The President of
the United States takes pride in presenting the MEDAL
OF HONOR posthumously to
CAPTAIN STEVEN L. BENNETT
UNITED STATES AIR FORCE
20th Tactical Air Support
Squadron, Pacific Air Forces.
Place and date of action: Quang Tri, Republic of Vietnam, 29
as set forth in the following
Capt. Bennett was the
pilot of a light aircraft flying an artillery adjustment
mission along a heavily defended segment of route structure.
A large concentration of enemy troops was massing for an
attack on a friendly unit. Capt. Bennett requested tactical
air support, but was advised that none was available. He also
requested artillery support, but this too was denied due to
the close proximity of friendly troops to the target. Capt.
Bennett was determined to aid the endangered unit and elected
to strafe the hostile positions. After four such passes, the
enemy force began to retreat. Capt. Bennett continued to
attack, but, as he completed his fifth strafing pass, his
aircraft was struck by a surface-to-air missile, which
severely damaged the left engine and the left main landing
gear. As fire spread in the left engine, Capt. Bennett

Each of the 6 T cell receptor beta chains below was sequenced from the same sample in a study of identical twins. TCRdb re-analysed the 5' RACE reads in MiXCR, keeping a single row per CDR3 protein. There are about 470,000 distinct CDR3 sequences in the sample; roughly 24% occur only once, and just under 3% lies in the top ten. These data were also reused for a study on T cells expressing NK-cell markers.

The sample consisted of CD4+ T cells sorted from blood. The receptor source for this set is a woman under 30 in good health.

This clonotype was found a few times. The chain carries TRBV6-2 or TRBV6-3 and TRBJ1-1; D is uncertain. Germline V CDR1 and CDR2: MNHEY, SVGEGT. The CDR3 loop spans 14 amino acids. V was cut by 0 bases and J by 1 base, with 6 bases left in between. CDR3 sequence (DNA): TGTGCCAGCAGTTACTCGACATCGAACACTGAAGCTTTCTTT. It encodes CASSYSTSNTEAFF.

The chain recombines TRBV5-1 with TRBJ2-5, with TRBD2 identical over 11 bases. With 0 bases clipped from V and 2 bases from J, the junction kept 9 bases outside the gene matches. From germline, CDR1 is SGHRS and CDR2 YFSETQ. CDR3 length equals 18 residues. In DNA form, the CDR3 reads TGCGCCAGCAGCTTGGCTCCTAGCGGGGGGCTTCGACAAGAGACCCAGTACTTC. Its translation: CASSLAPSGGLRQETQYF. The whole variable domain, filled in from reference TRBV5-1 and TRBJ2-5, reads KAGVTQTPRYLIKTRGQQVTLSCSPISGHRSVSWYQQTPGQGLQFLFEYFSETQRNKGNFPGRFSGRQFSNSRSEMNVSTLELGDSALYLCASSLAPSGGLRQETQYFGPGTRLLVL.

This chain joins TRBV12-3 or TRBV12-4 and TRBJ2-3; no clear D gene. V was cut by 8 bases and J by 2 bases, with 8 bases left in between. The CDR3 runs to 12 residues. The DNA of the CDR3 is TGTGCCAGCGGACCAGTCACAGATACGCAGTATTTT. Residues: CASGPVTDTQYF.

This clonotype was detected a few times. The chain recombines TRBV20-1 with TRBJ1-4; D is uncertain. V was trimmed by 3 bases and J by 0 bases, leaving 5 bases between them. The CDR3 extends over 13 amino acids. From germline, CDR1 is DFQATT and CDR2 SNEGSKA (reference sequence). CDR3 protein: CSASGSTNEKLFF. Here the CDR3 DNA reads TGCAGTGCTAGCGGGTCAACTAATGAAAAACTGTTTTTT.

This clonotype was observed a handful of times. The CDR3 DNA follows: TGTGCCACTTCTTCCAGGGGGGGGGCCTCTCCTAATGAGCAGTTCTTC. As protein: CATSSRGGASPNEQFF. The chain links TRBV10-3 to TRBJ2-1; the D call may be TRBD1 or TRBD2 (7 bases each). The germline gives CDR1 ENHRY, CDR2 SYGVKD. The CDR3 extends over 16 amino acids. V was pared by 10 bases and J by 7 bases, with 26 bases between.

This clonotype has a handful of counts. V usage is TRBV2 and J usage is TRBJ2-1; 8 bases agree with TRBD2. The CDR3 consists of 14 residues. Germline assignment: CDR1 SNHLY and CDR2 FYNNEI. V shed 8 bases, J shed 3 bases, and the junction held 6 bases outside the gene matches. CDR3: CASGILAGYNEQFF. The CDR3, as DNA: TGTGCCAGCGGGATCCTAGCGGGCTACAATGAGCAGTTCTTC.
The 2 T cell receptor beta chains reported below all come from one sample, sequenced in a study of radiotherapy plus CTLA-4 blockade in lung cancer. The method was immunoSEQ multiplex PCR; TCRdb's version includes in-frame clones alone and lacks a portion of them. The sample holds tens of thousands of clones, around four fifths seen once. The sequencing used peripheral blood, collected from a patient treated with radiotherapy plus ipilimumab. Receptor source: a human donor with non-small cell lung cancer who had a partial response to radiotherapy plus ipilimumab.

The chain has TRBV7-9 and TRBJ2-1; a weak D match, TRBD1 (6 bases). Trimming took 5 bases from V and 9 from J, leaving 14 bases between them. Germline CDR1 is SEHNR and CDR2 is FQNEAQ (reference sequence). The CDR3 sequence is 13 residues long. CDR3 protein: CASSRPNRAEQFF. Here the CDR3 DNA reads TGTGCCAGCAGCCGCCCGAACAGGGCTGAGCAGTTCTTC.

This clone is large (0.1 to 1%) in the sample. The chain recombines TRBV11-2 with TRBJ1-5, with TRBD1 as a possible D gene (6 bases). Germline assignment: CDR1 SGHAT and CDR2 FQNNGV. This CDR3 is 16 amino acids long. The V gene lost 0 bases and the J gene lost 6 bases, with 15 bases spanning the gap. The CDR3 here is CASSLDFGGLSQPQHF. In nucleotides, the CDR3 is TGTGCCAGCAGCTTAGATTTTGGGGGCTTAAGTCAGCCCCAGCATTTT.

realized that recovery at a friendly airfield was impossible.
He instructed his observer to prepare for an ejection, but
was informed by the observer that his parachute had been
shredded by the force of the impacting missile. Although
Capt. Bennett had a good parachute, he knew that if he
ejected, the observer would have no chance of survival. With
complete disregard for his own life, Capt. Bennett elected to
ditch the aircraft into the Gulf of Tonkin, even though he
realized that a pilot of this type aircraft had never
survived a ditching. The ensuing impact upon the water caused
the aircraft to cartwheel and severely damaged the front
cockpit, making escape for Capt. Bennett impossible. The
observer successfully made his way out of the aircraft and
was rescued. Capt. Bennett's unparalleled concern for his
companion, extraordinary heroism and intrepidity above and
beyond the call of duty, at the cost of his life, were in
keeping with the highest traditions of the military service
and reflect great credit upon himself and the U.S. Air Force.
GERALD R. FORD
Steven Bennett entered the Air
Force in 1968, and earned his pilot wings at Webb AFB, TX. In
1970, he completed the B-52 bomber training course at Castle
AFB, CA. He then transitioned to become a Forward Air
Controller (FAC), and graduated from the FAC and fighter
training courses at Cannon AFB, NM, before reporting to
Vietnam in early 1972. He had only been in combat for three
months before his Medal of Honor mission and had also won the
Air Medal with three oak leaf clusters.
Capt. Bennett was posthumously awarded the
Medal of Honor. The decoration was presented to his wife by
President Gerald Ford at the Blair House on 8 August, 1974.